Mechanics needed for drone boom

Boston Herald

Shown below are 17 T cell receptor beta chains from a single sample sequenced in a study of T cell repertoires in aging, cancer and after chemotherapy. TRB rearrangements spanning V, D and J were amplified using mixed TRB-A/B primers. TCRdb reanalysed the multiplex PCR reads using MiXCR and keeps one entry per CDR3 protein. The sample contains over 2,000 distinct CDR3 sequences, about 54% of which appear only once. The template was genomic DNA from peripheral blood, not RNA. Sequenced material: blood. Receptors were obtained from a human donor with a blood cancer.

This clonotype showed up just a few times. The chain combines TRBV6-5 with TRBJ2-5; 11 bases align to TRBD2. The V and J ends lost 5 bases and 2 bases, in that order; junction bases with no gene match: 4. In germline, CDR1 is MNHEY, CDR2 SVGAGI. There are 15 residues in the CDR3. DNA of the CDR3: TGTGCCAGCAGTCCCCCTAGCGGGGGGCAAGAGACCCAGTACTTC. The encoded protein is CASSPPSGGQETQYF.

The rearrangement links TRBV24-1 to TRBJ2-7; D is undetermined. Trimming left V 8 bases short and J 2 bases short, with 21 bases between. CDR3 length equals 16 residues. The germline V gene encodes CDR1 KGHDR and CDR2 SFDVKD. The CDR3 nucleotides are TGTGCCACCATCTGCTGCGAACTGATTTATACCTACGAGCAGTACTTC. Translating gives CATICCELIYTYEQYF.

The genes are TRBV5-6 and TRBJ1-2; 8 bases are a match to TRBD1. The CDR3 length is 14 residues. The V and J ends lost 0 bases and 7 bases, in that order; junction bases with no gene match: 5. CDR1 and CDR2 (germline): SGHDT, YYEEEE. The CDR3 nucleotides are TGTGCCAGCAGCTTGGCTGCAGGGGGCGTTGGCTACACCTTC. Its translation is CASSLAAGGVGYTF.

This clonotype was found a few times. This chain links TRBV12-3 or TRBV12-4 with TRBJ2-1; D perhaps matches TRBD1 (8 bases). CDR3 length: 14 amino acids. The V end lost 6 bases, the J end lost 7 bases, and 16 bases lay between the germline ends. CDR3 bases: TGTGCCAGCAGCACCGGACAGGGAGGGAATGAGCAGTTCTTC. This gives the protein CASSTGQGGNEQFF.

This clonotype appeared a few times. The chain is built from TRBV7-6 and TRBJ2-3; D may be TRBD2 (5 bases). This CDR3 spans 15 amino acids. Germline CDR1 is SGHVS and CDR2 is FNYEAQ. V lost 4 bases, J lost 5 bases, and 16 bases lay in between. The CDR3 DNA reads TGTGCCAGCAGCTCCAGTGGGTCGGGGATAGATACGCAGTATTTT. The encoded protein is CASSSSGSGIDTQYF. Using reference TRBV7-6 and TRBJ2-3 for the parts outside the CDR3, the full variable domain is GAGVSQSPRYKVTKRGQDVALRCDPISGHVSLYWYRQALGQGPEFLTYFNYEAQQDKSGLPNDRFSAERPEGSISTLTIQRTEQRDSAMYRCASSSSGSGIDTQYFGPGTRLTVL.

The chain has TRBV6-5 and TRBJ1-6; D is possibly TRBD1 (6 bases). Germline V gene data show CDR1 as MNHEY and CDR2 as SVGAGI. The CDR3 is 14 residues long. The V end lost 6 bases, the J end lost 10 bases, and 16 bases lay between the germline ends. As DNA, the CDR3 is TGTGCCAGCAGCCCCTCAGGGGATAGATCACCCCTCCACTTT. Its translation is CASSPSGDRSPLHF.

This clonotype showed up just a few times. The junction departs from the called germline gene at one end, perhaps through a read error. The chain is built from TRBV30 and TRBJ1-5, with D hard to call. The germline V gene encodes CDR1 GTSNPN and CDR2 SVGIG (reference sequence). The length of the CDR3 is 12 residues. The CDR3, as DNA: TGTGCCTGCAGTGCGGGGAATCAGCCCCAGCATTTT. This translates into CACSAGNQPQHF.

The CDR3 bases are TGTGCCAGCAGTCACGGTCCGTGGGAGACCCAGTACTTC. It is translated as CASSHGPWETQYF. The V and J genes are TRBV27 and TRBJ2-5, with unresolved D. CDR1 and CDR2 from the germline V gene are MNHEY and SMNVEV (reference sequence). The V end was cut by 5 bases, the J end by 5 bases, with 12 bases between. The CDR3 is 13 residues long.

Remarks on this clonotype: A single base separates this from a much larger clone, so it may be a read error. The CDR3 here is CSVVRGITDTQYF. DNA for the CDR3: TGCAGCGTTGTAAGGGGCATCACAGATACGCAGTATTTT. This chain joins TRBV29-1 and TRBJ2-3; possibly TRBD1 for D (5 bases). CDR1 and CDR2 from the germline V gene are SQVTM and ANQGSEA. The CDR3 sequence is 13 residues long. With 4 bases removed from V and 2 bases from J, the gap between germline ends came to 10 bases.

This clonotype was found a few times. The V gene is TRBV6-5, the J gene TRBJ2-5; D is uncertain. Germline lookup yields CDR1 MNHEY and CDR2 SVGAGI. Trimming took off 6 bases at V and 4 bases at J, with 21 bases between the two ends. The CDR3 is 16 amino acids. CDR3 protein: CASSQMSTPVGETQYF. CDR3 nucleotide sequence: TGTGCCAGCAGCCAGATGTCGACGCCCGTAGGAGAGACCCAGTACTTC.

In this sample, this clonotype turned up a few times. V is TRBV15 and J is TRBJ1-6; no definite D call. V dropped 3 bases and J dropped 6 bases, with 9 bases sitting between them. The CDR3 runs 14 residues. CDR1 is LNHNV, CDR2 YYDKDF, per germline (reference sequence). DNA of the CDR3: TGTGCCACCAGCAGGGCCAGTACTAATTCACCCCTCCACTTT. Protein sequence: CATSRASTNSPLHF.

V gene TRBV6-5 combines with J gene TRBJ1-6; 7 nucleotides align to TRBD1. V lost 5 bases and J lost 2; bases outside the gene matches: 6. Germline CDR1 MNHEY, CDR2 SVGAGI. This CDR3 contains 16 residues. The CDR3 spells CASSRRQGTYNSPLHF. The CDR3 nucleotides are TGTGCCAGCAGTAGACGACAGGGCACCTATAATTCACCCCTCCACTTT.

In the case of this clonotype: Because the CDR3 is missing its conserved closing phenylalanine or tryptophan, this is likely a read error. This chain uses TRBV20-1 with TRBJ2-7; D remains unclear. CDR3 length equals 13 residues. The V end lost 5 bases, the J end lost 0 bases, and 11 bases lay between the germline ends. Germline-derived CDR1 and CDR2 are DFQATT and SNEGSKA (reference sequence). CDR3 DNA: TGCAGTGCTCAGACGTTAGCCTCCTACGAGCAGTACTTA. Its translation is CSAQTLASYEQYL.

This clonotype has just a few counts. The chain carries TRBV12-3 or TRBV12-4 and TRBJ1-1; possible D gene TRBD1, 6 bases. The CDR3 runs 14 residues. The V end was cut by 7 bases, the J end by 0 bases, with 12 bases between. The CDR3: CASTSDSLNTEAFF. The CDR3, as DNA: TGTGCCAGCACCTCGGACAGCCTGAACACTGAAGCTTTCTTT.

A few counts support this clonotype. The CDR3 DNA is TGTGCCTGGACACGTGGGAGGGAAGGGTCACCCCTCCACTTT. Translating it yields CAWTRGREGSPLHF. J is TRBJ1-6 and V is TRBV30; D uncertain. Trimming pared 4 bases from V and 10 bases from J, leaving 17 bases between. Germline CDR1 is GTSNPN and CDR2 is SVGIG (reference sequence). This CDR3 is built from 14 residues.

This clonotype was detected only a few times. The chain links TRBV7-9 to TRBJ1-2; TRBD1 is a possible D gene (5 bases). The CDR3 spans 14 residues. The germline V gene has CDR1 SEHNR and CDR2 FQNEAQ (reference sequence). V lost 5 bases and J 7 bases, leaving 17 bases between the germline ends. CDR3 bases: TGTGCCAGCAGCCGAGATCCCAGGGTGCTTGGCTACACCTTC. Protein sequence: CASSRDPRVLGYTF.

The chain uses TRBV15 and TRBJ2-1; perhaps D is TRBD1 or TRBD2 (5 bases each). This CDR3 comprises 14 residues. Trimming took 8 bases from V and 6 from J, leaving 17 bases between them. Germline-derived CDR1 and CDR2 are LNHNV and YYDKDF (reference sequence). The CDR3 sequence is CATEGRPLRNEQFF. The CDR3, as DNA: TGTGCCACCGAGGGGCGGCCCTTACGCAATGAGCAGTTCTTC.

With the number of commercial drones expected to soar into the millions in the next few years, operators whose unmanned aircraft malfunction or crash will be looking for places to get them fixed. Some repair shops authorized by manufacturers to fix smaller drones are already having trouble keeping up with demand. For several weeks, a California company had a note posted on its website referring specifically to the Phantom drone: "Temporarily not accepting any new repairs at this time due to high volume. The message was recently removed. While such waits might be frustrating for operators, it spells opportunity for repair shops keen to diversify and budding drone mechanics who could start lucrative careers repairing commercial drones without having to pay for a four-year college degree.

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